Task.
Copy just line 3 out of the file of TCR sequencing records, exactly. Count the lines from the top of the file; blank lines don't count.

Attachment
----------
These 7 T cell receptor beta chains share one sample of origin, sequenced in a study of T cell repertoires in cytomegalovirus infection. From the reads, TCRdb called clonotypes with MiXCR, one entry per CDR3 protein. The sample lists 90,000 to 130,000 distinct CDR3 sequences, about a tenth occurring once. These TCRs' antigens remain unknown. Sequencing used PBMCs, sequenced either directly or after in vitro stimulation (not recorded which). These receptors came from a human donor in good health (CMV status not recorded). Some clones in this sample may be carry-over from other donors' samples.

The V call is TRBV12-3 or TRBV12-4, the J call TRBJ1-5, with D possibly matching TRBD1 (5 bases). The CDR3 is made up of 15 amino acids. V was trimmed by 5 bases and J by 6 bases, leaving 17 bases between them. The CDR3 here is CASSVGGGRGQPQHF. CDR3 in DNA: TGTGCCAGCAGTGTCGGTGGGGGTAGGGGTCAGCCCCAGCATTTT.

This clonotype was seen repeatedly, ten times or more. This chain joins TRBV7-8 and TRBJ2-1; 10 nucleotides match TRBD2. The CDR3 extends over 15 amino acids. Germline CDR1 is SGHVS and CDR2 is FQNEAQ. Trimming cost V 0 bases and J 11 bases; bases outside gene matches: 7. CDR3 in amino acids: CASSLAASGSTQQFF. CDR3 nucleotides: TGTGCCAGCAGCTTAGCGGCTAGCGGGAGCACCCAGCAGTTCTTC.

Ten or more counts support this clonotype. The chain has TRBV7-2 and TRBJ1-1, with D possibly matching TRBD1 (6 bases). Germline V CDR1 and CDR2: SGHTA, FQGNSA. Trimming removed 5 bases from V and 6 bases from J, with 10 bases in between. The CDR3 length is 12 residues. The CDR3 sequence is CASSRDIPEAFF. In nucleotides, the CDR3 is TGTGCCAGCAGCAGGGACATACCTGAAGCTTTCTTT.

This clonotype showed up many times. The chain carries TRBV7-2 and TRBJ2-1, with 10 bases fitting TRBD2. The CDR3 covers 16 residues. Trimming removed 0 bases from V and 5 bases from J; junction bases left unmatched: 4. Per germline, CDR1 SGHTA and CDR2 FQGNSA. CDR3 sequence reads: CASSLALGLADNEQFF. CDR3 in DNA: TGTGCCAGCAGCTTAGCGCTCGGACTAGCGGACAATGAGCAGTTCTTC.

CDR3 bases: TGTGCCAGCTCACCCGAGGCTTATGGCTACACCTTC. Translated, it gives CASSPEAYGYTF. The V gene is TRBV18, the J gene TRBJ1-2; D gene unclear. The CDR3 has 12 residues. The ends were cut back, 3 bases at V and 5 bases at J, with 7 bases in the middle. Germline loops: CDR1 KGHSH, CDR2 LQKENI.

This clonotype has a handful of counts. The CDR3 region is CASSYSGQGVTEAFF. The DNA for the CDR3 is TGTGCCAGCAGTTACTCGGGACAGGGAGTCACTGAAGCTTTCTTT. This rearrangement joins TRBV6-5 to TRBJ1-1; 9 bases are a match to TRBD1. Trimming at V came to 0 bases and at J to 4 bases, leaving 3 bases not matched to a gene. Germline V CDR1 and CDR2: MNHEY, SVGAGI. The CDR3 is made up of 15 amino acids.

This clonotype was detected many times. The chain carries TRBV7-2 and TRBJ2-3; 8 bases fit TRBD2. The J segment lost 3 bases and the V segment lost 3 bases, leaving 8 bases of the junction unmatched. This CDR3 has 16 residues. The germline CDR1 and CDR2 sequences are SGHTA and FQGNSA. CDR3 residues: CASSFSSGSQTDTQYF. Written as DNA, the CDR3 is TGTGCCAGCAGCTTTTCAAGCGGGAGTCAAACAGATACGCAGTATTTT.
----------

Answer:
This clonotype was seen repeatedly, ten times or more. This chain joins TRBV7-8 and TRBJ2-1; 10 nucleotides match TRBD2. The CDR3 extends over 15 amino acids. Germline CDR1 is SGHVS and CDR2 is FQNEAQ. Trimming cost V 0 bases and J 11 bases; bases outside gene matches: 7. CDR3 in amino acids: CASSLAASGSTQQFF. CDR3 nucleotides: TGTGCCAGCAGCTTAGCGGCTAGCGGGAGCACCCAGCAGTTCTTC.